McGee, the father of three daughters, said New Hampshire voters have a right to know what Hassan and Shaheen are thinking when it comes to Delaney’s nomination and if they will take a stand with survivors or not.

“Let’s really make it count when we say we’re going to support victims of sex assault, not just when it is convenient,” McGee said.

Spofford’s Attorney Tells Judge NHPR Engaged in ‘Reckless Disregard’ of Facts

Despite hundreds of pages of evidence already submitted by Granite State Recovery founder Eric Spofford’s legal team, New Hampshire Public Radio says none of it adds up to malice, the key component for a defamation case.

“Zero plus zero still equals zero,” said Sigmund Schutz, NHPR’s attorney during Tuesday’s hearing in Rockingham Superior Court.

Spofford filed the defamation lawsuit against NHPR in October, claiming the public radio station ruined his life and career when it reported a story in which three women accused him of sexual harassment and assault. NHPR is trying to get the case dismissed before it can go to trial, arguing that Spofford aims to silence any critic who might come forward against him.

“This kind of lawsuit has a real chilling effect,” Schutz said. “The objective of this litigation is that just by filing, win or lose, is to silence critics,” Schutz said.

Howard Cooper, representing Spofford, said a trial is needed so a jury can weigh in on the radio station’s reporting, which he characterized as reckless at best.

“This case is about the intentional ignoring of the facts pre, during, and post-publication,” Cooper said. “There is no constitutional value in defamatory speech, and there is no chilling effect by requiring the media not to make up facts.”

Schutz said NHPR reporter Lauren Chooljian thoroughly reported, corroborated, and documented the story, which was published online in March, and the subject of over-the-air broadcast reports and podcasts. In the story, a former Granite State Recovery client and two former employees alleged they were harassed. The employees alleged that they were sexually assaulted.

At no point did NHPR report that Spofford was guilty of any crime when it laid out the women’s story, Schutz said. Schutz said that Spofford was given ample opportunity to comment on the story as it was being reported, and his denials of the accusations were reported.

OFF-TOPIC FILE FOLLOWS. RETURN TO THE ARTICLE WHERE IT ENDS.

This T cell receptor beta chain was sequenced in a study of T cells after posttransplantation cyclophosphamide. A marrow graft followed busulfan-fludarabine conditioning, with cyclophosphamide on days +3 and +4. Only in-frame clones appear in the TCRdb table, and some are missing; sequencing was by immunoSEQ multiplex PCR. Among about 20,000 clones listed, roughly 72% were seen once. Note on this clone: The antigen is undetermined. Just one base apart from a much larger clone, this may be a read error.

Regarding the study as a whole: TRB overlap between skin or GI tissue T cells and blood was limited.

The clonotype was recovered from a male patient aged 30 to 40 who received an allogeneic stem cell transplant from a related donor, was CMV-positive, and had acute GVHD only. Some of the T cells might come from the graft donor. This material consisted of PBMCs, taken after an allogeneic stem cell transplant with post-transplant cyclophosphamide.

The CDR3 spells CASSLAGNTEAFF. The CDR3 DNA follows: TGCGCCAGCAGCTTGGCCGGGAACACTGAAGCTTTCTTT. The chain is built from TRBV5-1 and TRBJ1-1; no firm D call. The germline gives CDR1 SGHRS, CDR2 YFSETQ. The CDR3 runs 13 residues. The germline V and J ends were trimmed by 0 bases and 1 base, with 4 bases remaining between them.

“(Spofford) can deny the accusations are true, but he can’t deny that the accusations were made,” Schutz said.

But Cooper claimed NHPR’s reporting process is dubious, leaving out key details and using suspect sources to corroborate the story it wanted to tell.

In one instance, NHPR reported Spofford sent pictures of his penis to one of the women using Snap Chat, despite the reporter never seeing the photos for herself. She relied on claims from the alleged victims.

“That is so outrageous and improbable, no responsible news organization or reporter would have reported that,” Cooper said.

Another breach in NHPR’s reporting happened when former Granite State Recovery Human Resources Director Lynsie Miterer called Chooljian after one part of the story aired to correct her reporting on one of the accusations of sexual assault. Cooper said Chooljian reacted with hostility and never used any of the information from Miterer that challenged the reporting.

There is also the matter of the third alleged victim, known in the story as Employee B. NHPR reported Employee B claimed she was sexually assaulted by Spofford, but Chooljian never spoke to that woman. Instead, the reporter spoke to other people who claimed to have corroborating information.

“They should not have reported that,” Cooper said.

Cooper said the totality of the evidence already gathered shows sources who were ignored when they contradicted NHPR’s storyline, and weak corroboration, was used to push a narrative. All of it, he said, adds up to a case that needs to go to trial.

“This story never should have been published, reporters knew or recklessly disregarded facts that were staring them in the face and given to them,” Cooper said.

Judge Dan St. Hilaire will now consider the arguments from both sides. He is expected to make a ruling sometime in the next 30 days. If he finds for Spofford, NHPR would find itself before a jury to defend how it reports the news.

Dartmouth Dem ‘Influencer’ Settles Lawsuit Over Rape Allegations